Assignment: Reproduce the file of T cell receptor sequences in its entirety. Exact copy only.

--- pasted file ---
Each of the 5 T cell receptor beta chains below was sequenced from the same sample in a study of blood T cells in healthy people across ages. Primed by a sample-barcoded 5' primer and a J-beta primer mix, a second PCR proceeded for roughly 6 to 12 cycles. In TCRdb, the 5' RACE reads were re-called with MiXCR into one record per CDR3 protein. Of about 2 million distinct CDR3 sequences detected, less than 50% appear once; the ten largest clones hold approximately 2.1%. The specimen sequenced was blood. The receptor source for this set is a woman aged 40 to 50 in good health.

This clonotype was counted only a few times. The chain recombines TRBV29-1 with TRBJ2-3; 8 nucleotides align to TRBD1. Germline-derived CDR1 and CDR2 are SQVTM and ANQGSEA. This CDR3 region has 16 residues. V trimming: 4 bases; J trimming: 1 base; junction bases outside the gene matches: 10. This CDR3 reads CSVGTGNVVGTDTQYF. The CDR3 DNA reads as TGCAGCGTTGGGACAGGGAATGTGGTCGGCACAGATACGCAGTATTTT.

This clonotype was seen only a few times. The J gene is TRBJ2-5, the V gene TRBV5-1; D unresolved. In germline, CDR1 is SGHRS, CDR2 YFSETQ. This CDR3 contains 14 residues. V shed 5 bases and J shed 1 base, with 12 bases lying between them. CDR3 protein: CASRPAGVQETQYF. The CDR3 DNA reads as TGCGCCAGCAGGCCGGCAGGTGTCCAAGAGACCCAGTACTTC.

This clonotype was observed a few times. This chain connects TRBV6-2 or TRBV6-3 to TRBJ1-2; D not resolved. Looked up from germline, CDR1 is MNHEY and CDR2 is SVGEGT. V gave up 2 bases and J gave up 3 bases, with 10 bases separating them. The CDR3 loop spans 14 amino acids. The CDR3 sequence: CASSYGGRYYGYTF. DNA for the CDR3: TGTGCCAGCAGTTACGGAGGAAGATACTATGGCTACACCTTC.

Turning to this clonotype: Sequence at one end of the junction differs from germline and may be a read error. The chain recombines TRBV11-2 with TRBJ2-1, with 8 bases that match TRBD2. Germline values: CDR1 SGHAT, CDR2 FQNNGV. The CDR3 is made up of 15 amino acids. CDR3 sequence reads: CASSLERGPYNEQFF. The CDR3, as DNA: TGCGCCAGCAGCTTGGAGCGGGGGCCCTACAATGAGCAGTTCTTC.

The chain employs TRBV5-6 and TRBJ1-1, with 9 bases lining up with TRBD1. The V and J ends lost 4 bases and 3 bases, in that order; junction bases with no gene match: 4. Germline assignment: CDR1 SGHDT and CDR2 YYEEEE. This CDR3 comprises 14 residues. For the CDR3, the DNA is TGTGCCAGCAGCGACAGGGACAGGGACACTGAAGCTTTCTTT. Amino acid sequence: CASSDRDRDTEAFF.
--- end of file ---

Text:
Each of the 5 T cell receptor beta chains below was sequenced from the same sample in a study of blood T cells in healthy people across ages. Primed by a sample-barcoded 5' primer and a J-beta primer mix, a second PCR proceeded for roughly 6 to 12 cycles. In TCRdb, the 5' RACE reads were re-called with MiXCR into one record per CDR3 protein. Of about 2 million distinct CDR3 sequences detected, less than 50% appear once; the ten largest clones hold approximately 2.1%. The specimen sequenced was blood. The receptor source for this set is a woman aged 40 to 50 in good health.

This clonotype was counted only a few times. The chain recombines TRBV29-1 with TRBJ2-3; 8 nucleotides align to TRBD1. Germline-derived CDR1 and CDR2 are SQVTM and ANQGSEA. This CDR3 region has 16 residues. V trimming: 4 bases; J trimming: 1 base; junction bases outside the gene matches: 10. This CDR3 reads CSVGTGNVVGTDTQYF. The CDR3 DNA reads as TGCAGCGTTGGGACAGGGAATGTGGTCGGCACAGATACGCAGTATTTT.

This clonotype was seen only a few times. The J gene is TRBJ2-5, the V gene TRBV5-1; D unresolved. In germline, CDR1 is SGHRS, CDR2 YFSETQ. This CDR3 contains 14 residues. V shed 5 bases and J shed 1 base, with 12 bases lying between them. CDR3 protein: CASRPAGVQETQYF. The CDR3 DNA reads as TGCGCCAGCAGGCCGGCAGGTGTCCAAGAGACCCAGTACTTC.

This clonotype was observed a few times. This chain connects TRBV6-2 or TRBV6-3 to TRBJ1-2; D not resolved. Looked up from germline, CDR1 is MNHEY and CDR2 is SVGEGT. V gave up 2 bases and J gave up 3 bases, with 10 bases separating them. The CDR3 loop spans 14 amino acids. The CDR3 sequence: CASSYGGRYYGYTF. DNA for the CDR3: TGTGCCAGCAGTTACGGAGGAAGATACTATGGCTACACCTTC.

Turning to this clonotype: Sequence at one end of the junction differs from germline and may be a read error. The chain recombines TRBV11-2 with TRBJ2-1, with 8 bases that match TRBD2. Germline values: CDR1 SGHAT, CDR2 FQNNGV. The CDR3 is made up of 15 amino acids. CDR3 sequence reads: CASSLERGPYNEQFF. The CDR3, as DNA: TGCGCCAGCAGCTTGGAGCGGGGGCCCTACAATGAGCAGTTCTTC.

The chain employs TRBV5-6 and TRBJ1-1, with 9 bases lining up with TRBD1. The V and J ends lost 4 bases and 3 bases, in that order; junction bases with no gene match: 4. Germline assignment: CDR1 SGHDT and CDR2 YYEEEE. This CDR3 comprises 14 residues. For the CDR3, the DNA is TGTGCCAGCAGCGACAGGGACAGGGACACTGAAGCTTTCTTT. Amino acid sequence: CASSDRDRDTEAFF.